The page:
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    How to prevent cross-contamination in the dental office

    Why the proper selection and use of surface disinfectants is key in the battle against the spread of infection.

    Preventing the spread of infection is a constant duty for dental teams since the risk of cross-contamination begins when the first patient walks through the front door and continues throughout the day, impacting every surface from the pen in the waiting room to the dental chair in the operatory.

    Routine and complete surface cleaning and disinfection are vital, especially with the impressive survival rates of potentially harmful pathogens on high-touch surfaces present in dental facilities. Influenza viruses can survive on hard surfaces for up to 48 hours, while viral particles of the highly-contagious norovirus can live on surfaces for days, and those of methicillin-resistant Staphylococcus aureus (MRSA) can even survive on surfaces anywhere from seven days to seven months.1

    With almost 80 percent of infectious diseases being spread by touch2, the opportunities for cross-contamination between the surfaces of the physical environment and the patients and staff interacting with these settings are boundless. While dental operatories are often thought of as the primary area of concern, research in dental offices has shown that surfaces inside and outside of the dental operatory can be contaminated with bacteria. One study found that nearly three-quarters of patient and dentist chairs and a quarter of reception-area countertops across 11 offices were contaminated with E. coli.3

    Related reading: 5 considerations for surface disinfectants

    Keeping those surfaces clean and disinfected comes down to two important elements: selecting and using the right products and making sure cleaning and disinfection protocols are implemented properly.

    Selecting the right products

    When selecting a surface disinfectant, look for Environmental Protection Agency (EPA) registered cleaner-disinfectants that are ready to use and those with short contact times to facilitate faster room turnovers. Products that allow for one-step cleaning and disinfection, such as Clorox Healthcare® Hydrogen Peroxide Cleaner Disinfectants, which have 30 seconds to one-minute disinfection contact times on most bacteria and viruses, and have been shown to effectively reduce bacteria commonly found in dental offices, including MRSA3, ensure greater compliance from users and save teams time and energy without sacrificing efficacy.

    Dental facilities also frequently face the costly tradeoff between efficacy and surface compatibility when it comes to selecting surface disinfectants. Frequent use of incompatible disinfectants on surfaces could lead to equipment and surface damage, impacting esthetics and even forcing facilities to purchase replacements. Identifying the surface materials present in the facility and contacting the manufacturers directly to determine which disinfectants are compatible are key steps in ensuring the selected disinfecting products are surface compatible. Healthcare disinfectants such as the Clorox Healthcare® Fuzion Cleaner Disinfectant aim to help eliminate this problem, offering broad surface compatibility with the plastics and stainless steel, among other materials, commonly found in dental facilities.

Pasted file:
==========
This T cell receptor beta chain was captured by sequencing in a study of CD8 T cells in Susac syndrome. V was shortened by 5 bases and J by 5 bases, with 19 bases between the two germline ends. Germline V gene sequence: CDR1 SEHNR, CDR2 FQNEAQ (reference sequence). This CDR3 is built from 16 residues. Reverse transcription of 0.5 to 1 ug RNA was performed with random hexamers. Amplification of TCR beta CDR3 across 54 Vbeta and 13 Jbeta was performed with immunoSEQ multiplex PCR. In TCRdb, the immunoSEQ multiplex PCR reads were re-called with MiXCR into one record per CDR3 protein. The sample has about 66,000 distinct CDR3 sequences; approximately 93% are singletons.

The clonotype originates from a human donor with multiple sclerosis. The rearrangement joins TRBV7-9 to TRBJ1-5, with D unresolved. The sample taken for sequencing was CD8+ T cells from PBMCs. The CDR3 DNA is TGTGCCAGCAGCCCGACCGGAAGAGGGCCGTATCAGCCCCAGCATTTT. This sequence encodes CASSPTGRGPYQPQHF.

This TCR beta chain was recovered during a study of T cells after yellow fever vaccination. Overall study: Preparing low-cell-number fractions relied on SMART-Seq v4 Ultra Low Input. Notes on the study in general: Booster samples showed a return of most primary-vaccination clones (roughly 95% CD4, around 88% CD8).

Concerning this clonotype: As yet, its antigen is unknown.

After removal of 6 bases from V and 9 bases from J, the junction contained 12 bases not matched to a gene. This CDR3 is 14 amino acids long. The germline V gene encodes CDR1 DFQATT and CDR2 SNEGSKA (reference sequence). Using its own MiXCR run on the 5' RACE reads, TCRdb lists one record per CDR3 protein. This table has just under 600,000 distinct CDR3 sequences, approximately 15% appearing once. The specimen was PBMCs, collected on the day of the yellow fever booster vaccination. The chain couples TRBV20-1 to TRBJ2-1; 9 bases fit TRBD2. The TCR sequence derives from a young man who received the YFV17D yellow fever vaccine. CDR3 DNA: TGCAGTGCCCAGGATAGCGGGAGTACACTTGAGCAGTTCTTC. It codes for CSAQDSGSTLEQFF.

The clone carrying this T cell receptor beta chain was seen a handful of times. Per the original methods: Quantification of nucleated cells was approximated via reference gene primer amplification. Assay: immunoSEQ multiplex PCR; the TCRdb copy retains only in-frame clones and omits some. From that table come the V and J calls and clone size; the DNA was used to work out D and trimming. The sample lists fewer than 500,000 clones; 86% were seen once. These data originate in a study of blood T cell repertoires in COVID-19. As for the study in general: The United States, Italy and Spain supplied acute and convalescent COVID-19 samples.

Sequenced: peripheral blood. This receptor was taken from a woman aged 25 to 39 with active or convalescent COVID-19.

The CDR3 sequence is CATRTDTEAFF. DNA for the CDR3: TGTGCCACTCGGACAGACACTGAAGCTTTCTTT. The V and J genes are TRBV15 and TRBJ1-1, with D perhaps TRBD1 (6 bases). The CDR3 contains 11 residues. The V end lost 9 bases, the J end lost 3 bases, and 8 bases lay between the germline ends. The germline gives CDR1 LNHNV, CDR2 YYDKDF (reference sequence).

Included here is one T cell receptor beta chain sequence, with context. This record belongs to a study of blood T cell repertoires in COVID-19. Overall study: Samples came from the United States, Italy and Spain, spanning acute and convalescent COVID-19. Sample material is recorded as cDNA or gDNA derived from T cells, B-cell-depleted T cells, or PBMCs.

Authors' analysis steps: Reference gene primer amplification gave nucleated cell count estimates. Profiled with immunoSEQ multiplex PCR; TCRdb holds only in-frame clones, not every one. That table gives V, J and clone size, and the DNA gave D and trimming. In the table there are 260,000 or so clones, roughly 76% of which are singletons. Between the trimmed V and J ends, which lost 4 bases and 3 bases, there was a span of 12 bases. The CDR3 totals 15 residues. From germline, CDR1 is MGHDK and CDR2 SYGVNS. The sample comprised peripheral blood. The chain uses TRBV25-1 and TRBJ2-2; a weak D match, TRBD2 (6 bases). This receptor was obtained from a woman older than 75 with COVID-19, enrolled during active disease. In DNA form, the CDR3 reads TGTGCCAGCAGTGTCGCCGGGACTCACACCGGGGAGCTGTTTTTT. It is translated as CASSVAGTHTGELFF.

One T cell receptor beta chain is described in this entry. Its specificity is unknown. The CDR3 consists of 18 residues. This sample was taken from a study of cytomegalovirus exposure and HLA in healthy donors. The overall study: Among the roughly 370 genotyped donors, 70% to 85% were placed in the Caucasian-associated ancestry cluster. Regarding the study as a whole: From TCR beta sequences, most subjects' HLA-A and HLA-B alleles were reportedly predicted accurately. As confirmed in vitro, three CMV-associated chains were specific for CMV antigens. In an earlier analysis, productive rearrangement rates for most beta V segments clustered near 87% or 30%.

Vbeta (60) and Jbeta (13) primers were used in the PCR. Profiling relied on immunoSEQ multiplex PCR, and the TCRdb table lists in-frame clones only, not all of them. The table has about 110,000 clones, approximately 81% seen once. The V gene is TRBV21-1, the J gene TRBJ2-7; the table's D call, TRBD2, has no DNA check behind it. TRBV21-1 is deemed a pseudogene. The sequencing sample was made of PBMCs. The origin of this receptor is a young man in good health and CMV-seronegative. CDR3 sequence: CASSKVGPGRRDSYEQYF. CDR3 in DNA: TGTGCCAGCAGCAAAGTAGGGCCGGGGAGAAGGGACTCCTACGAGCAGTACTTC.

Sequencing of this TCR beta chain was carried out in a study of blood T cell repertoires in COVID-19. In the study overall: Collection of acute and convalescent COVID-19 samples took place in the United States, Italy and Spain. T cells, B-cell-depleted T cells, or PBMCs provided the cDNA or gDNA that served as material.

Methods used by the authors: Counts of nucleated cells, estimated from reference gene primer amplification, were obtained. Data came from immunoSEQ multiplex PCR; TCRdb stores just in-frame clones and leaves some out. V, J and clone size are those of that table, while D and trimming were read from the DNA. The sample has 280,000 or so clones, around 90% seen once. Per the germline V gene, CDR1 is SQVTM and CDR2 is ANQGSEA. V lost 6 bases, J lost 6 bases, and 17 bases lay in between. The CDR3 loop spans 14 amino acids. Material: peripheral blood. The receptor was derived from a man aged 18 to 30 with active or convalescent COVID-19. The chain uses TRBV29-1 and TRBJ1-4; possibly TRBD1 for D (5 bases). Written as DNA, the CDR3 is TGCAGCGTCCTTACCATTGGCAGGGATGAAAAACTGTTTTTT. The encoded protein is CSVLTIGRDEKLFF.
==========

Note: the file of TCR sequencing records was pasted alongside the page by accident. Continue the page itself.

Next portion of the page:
Trending article: Making the transition to mercury-free dentistry

    Ensuring proper surface disinfectant usage

    Surface disinfectantCleaning and disinfection happen throughout the entire facility — from the reception area to the operatory to the instrument reprocessing areas. It’s important to educate all staff involved in the cleaning and disinfection process on how and where to use each product. Secondly, teach team members how to navigate product labels that contain safety information, directions for use, disinfection claims and contact times, key surfaces and use sites, and storage instructions.

    To ensure all team members are properly equipped with the right materials and the knowledge to help protect patients and staff from these infectious diseases, be sure to regularly review regulations and infection control guidelines. Educate the team on the Occupational Safety and Health Administration (OSHA) Bloodborne Pathogens Standard and the Centers for Disease Control and Prevention (CDC) Infection Prevention Checklist for Dental Settings. Establish clear roles and responsibilities and review the basics of proper hand hygiene in the effort to build a robust infection control protocol.

    Remember, if not implemented correctly, even the best products and protocols will not be effective against the harmful pathogens, bacteria and viruses that lurk on the high-touch surfaces of waiting and treatment rooms. Dental facilities should also consider investing in continuing education (CE) training through sites like Viva Learning, which offer CE courses for free. Teams should also regularly refer to the resources offered by OSHA and the CDC for the most up-to-date infection prevention and control guidelines and resources for dental settings.

    References

    1. Kramer A, Schewbke I, Kampf G. How long do nosocomial pathogens persist on inanimate surfaces? A systematic review. BMC Infect Dis. 2006;6:130.

    2. Tierno, P. The Secret Life of Germs. New York, NY USA. Aurora Books 2006.

    3. Gerba CP et al. Distribution of Bacteria in Dental Offices and the Impact of Hydrogen Peroxide Disinfecting Wipes. J. Dental    Hygiene. 2016;90(6):354‐361

    Sarah Bell-West, Ph.D.
    Sarah C. Bell-West serves as a technical liaison for Clorox Healthcare, where she supports the development and implementation of surface ...

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